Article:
Meanwhile Jack reached the park, and from a distance surveyed with satisfaction the evident nervousness of his aunt.
“Ain’t it rich?” he whispered to himself.
Rachel looked anxiously for the gentleman with the red rose pinned to his coat.
She had to wait ten minutes. At last he came, but as he neared her seat, Rachel felt like sinking into the earth with mortification when she recognized in the wearer a stalwart negro. She hoped that it was a mere chance coincidence, but he approached her, and raising his hat respectfully, said:
“Are you Miss Harding?”
“What if I am?” she demanded, sharply. “What have you to do with me?”
The man looked surprised.
“Didn’t you send word to me to meet you here?”
“No!” answered Rachel, “and I consider it very presumptuous in you to write such a letter to me.”
“I didn’t write you a letter,” said the negro, astonished.
“Then what made you come here?” demanded the spinster.
“Because you wrote to me.”
“I wrote to you!” exclaimed Rachel, aghast.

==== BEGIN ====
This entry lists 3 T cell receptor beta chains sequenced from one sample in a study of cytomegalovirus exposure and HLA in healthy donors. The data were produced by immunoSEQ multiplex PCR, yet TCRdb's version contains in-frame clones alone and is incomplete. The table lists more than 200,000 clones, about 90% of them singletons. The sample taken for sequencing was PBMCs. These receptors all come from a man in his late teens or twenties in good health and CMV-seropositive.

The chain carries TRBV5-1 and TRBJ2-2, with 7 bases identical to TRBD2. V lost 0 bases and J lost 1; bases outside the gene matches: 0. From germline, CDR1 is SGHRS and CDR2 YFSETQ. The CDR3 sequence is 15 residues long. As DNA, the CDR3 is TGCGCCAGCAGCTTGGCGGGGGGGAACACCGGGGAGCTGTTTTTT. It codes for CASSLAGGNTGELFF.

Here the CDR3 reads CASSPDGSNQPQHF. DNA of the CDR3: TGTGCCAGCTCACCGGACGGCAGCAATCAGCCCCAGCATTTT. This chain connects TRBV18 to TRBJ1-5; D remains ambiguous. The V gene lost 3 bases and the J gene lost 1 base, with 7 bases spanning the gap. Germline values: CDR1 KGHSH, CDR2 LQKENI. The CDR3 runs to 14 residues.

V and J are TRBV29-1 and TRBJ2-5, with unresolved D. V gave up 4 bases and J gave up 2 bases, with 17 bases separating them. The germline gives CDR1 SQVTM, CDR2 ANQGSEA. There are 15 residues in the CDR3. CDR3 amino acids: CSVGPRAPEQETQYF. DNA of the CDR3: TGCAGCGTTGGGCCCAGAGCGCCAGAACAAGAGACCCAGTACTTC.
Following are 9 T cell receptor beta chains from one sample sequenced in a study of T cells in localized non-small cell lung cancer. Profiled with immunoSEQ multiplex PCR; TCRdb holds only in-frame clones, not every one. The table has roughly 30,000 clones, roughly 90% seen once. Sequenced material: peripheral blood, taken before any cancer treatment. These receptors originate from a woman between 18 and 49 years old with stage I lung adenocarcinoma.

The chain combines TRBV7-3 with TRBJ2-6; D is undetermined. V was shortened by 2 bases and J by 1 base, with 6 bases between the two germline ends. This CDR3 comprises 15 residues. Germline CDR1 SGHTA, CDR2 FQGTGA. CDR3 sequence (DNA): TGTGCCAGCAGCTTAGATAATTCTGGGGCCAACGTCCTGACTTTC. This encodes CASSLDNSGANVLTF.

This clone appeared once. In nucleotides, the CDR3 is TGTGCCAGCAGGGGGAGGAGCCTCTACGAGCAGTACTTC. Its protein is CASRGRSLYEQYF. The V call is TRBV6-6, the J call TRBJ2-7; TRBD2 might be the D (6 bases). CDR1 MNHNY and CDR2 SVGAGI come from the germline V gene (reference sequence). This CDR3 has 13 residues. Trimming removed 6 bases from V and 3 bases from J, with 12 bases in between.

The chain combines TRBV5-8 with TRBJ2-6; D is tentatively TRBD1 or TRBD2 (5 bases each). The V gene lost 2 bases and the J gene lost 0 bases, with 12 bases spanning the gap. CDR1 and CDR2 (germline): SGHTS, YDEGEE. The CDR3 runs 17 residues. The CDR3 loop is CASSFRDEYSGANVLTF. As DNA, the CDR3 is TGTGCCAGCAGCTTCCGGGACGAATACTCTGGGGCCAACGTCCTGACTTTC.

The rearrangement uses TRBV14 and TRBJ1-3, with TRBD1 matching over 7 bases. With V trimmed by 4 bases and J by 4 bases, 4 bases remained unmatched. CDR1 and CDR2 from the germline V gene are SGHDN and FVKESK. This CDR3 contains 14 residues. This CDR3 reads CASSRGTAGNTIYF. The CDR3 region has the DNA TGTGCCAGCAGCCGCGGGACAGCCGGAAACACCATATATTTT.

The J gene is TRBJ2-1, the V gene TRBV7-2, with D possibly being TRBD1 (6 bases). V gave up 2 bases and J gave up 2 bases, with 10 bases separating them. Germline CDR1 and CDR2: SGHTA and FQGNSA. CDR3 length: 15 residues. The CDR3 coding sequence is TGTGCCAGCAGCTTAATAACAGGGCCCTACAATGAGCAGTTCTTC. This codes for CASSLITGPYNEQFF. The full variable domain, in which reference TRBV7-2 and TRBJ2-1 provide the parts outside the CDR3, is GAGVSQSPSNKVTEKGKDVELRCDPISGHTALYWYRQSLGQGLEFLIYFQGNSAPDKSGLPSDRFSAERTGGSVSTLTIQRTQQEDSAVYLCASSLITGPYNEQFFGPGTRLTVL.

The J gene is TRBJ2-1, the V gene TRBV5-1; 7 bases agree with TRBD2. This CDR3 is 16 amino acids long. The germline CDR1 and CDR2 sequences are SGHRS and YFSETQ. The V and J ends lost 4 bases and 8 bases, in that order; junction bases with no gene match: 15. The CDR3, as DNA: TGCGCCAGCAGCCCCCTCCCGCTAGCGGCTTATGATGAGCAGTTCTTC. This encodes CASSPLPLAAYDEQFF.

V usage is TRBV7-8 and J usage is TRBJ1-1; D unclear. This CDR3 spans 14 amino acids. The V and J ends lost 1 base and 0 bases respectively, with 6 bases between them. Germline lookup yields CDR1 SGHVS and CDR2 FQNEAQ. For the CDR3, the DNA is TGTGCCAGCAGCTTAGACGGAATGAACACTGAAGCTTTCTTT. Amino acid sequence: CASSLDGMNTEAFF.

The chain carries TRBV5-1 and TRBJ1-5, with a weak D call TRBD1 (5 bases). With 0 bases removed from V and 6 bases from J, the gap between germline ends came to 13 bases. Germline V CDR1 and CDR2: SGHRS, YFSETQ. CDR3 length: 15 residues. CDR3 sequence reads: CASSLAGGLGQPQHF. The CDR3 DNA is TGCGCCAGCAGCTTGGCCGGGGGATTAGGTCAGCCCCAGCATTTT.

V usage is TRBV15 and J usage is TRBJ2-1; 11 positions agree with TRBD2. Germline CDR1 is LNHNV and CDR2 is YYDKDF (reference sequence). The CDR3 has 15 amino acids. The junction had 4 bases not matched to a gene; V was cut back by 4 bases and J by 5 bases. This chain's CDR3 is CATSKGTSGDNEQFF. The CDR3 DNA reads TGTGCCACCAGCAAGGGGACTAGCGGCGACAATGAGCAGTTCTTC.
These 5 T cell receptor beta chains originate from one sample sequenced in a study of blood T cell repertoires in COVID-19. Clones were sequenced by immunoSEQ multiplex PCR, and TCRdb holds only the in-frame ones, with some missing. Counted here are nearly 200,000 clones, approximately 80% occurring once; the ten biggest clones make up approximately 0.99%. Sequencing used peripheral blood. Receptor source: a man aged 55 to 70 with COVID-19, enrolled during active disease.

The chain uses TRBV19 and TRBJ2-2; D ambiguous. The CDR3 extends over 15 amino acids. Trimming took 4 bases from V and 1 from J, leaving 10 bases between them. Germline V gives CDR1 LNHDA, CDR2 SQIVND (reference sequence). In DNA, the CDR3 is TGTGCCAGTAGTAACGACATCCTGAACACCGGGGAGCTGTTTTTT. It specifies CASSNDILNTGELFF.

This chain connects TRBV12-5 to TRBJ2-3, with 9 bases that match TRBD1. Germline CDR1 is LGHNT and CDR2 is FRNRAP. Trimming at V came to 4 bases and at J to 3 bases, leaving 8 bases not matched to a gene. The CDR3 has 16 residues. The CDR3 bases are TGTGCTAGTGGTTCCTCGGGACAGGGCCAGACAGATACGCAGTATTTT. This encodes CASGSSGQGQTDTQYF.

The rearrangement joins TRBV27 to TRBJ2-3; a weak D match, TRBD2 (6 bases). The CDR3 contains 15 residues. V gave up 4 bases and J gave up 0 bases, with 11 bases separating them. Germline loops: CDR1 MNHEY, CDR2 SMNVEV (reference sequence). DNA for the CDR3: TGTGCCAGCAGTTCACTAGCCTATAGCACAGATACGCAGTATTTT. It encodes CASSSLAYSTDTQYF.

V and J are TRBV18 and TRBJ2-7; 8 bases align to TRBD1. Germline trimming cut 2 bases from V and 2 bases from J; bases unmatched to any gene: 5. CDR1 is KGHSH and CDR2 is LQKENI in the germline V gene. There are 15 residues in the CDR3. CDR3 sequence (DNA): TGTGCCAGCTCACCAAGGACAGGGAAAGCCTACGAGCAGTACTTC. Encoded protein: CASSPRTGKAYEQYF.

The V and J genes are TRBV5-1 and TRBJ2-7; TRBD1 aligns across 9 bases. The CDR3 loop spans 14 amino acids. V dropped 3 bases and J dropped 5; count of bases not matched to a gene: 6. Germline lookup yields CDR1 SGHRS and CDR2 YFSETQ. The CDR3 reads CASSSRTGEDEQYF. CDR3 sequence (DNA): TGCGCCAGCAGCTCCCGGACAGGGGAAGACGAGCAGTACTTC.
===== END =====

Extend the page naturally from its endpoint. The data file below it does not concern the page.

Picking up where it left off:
“Yes, you wrote to me to come here. You said you’d wear a blue ribbon on your neck, and I was to have a rose pinned to my coat.”
Rachel was bewildered.
“How could I write to you when I never saw you before, and don’t know your name. Do you think a lady like me would marry a colored man?”
“Who said anything about that?” asked the other, opening his eyes wide in astonishment. “I couldn’t marry, nohow, for I’ve got a wife and four children.”
Rachel felt ready to collapse. Was it possible that she had made a mistake, and that this was not her unknown correspondent, Daniel?
“There is some mistake,” she said, nervously. “Where is that letter you thought I wrote? Have you got it with you?”
“Here it is, ma’am.”
He handed Rachel a letter addressed in a small hand to Daniel Thompson.
She opened it and read:
“Mr. Thompson: I hear you are out of work. I may be able to give you a job. Meet me at Washington Park, Tuesday afternoon, at four o’clock. I shall wear a blue ribbon round my neck, and you may have a red rose pinned to your coat. Otherwise I might not know you.
“Some villain has done this,” said Rachel, wrathfully. “I never wrote that letter.”
“You didn’t!” said Daniel, looking perplexed. “Who went and did it, then?”
“I don’t know, but I’d like to have him punished for it,” said Rachel, energetically.
“But you’ve got a blue ribbon,” said Mr. Thompson. “I can’t see through that. That’s just what the letter said.”
“I suppose somebody wrote the letter that knew I wear blue. It’s all a mistake. You’d better go home.”
“Then haven’t you got a job for me?” asked Daniel, disappointed.